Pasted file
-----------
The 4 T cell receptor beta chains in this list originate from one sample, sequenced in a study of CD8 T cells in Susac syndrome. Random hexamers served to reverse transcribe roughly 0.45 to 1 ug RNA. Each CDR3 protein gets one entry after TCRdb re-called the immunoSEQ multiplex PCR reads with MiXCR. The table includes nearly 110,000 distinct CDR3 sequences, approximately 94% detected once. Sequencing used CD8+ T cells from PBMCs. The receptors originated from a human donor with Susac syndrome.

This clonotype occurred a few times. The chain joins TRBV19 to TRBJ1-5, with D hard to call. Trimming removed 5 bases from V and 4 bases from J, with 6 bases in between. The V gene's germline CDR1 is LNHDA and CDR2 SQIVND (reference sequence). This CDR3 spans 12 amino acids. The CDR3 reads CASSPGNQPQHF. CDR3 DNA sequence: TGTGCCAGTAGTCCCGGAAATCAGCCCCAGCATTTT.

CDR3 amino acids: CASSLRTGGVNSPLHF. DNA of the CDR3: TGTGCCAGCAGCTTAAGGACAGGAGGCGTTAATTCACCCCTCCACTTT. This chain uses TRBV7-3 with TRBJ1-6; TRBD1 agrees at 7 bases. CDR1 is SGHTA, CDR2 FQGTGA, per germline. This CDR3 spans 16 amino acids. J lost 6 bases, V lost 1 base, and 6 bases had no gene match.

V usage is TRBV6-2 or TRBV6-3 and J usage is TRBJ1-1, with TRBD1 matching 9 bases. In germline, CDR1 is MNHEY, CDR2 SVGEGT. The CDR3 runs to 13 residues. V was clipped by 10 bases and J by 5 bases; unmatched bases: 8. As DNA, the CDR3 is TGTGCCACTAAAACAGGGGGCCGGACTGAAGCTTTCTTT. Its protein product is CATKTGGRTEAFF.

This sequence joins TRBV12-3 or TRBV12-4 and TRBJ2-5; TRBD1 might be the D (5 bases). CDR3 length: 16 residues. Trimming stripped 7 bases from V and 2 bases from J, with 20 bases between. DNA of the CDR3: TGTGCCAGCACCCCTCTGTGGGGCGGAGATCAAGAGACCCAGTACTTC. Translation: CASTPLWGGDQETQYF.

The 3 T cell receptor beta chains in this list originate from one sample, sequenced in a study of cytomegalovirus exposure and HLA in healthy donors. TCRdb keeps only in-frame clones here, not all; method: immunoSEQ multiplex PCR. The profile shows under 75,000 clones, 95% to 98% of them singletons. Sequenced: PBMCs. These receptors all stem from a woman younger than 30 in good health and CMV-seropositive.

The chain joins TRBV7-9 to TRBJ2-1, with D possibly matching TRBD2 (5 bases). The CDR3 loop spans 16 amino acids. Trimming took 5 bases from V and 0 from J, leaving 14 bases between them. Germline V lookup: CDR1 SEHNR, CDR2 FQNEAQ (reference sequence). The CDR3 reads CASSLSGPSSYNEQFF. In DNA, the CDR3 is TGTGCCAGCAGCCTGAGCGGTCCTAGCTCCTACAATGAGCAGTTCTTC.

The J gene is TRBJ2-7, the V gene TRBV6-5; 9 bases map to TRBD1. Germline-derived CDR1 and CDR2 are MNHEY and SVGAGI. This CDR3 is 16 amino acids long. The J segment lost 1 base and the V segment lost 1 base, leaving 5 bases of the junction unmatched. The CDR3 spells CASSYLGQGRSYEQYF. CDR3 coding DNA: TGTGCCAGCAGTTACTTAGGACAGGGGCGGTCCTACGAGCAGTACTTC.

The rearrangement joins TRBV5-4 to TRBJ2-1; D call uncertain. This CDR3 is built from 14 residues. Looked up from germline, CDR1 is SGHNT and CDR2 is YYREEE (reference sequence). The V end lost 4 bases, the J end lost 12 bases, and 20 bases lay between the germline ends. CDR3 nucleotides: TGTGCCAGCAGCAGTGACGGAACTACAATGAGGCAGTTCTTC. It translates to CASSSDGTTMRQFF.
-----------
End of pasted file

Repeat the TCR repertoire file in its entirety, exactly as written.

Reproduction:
The 4 T cell receptor beta chains in this list originate from one sample, sequenced in a study of CD8 T cells in Susac syndrome. Random hexamers served to reverse transcribe roughly 0.45 to 1 ug RNA. Each CDR3 protein gets one entry after TCRdb re-called the immunoSEQ multiplex PCR reads with MiXCR. The table includes nearly 110,000 distinct CDR3 sequences, approximately 94% detected once. Sequencing used CD8+ T cells from PBMCs. The receptors originated from a human donor with Susac syndrome.

This clonotype occurred a few times. The chain joins TRBV19 to TRBJ1-5, with D hard to call. Trimming removed 5 bases from V and 4 bases from J, with 6 bases in between. The V gene's germline CDR1 is LNHDA and CDR2 SQIVND (reference sequence). This CDR3 spans 12 amino acids. The CDR3 reads CASSPGNQPQHF. CDR3 DNA sequence: TGTGCCAGTAGTCCCGGAAATCAGCCCCAGCATTTT.

CDR3 amino acids: CASSLRTGGVNSPLHF. DNA of the CDR3: TGTGCCAGCAGCTTAAGGACAGGAGGCGTTAATTCACCCCTCCACTTT. This chain uses TRBV7-3 with TRBJ1-6; TRBD1 agrees at 7 bases. CDR1 is SGHTA, CDR2 FQGTGA, per germline. This CDR3 spans 16 amino acids. J lost 6 bases, V lost 1 base, and 6 bases had no gene match.

V usage is TRBV6-2 or TRBV6-3 and J usage is TRBJ1-1, with TRBD1 matching 9 bases. In germline, CDR1 is MNHEY, CDR2 SVGEGT. The CDR3 runs to 13 residues. V was clipped by 10 bases and J by 5 bases; unmatched bases: 8. As DNA, the CDR3 is TGTGCCACTAAAACAGGGGGCCGGACTGAAGCTTTCTTT. Its protein product is CATKTGGRTEAFF.

This sequence joins TRBV12-3 or TRBV12-4 and TRBJ2-5; TRBD1 might be the D (5 bases). CDR3 length: 16 residues. Trimming stripped 7 bases from V and 2 bases from J, with 20 bases between. DNA of the CDR3: TGTGCCAGCACCCCTCTGTGGGGCGGAGATCAAGAGACCCAGTACTTC. Translation: CASTPLWGGDQETQYF.

The 3 T cell receptor beta chains in this list originate from one sample, sequenced in a study of cytomegalovirus exposure and HLA in healthy donors. TCRdb keeps only in-frame clones here, not all; method: immunoSEQ multiplex PCR. The profile shows under 75,000 clones, 95% to 98% of them singletons. Sequenced: PBMCs. These receptors all stem from a woman younger than 30 in good health and CMV-seropositive.

The chain joins TRBV7-9 to TRBJ2-1, with D possibly matching TRBD2 (5 bases). The CDR3 loop spans 16 amino acids. Trimming took 5 bases from V and 0 from J, leaving 14 bases between them. Germline V lookup: CDR1 SEHNR, CDR2 FQNEAQ (reference sequence). The CDR3 reads CASSLSGPSSYNEQFF. In DNA, the CDR3 is TGTGCCAGCAGCCTGAGCGGTCCTAGCTCCTACAATGAGCAGTTCTTC.

The J gene is TRBJ2-7, the V gene TRBV6-5; 9 bases map to TRBD1. Germline-derived CDR1 and CDR2 are MNHEY and SVGAGI. This CDR3 is 16 amino acids long. The J segment lost 1 base and the V segment lost 1 base, leaving 5 bases of the junction unmatched. The CDR3 spells CASSYLGQGRSYEQYF. CDR3 coding DNA: TGTGCCAGCAGTTACTTAGGACAGGGGCGGTCCTACGAGCAGTACTTC.

The rearrangement joins TRBV5-4 to TRBJ2-1; D call uncertain. This CDR3 is built from 14 residues. Looked up from germline, CDR1 is SGHNT and CDR2 is YYREEE (reference sequence). The V end lost 4 bases, the J end lost 12 bases, and 20 bases lay between the germline ends. CDR3 nucleotides: TGTGCCAGCAGCAGTGACGGAACTACAATGAGGCAGTTCTTC. It translates to CASSSDGTTMRQFF.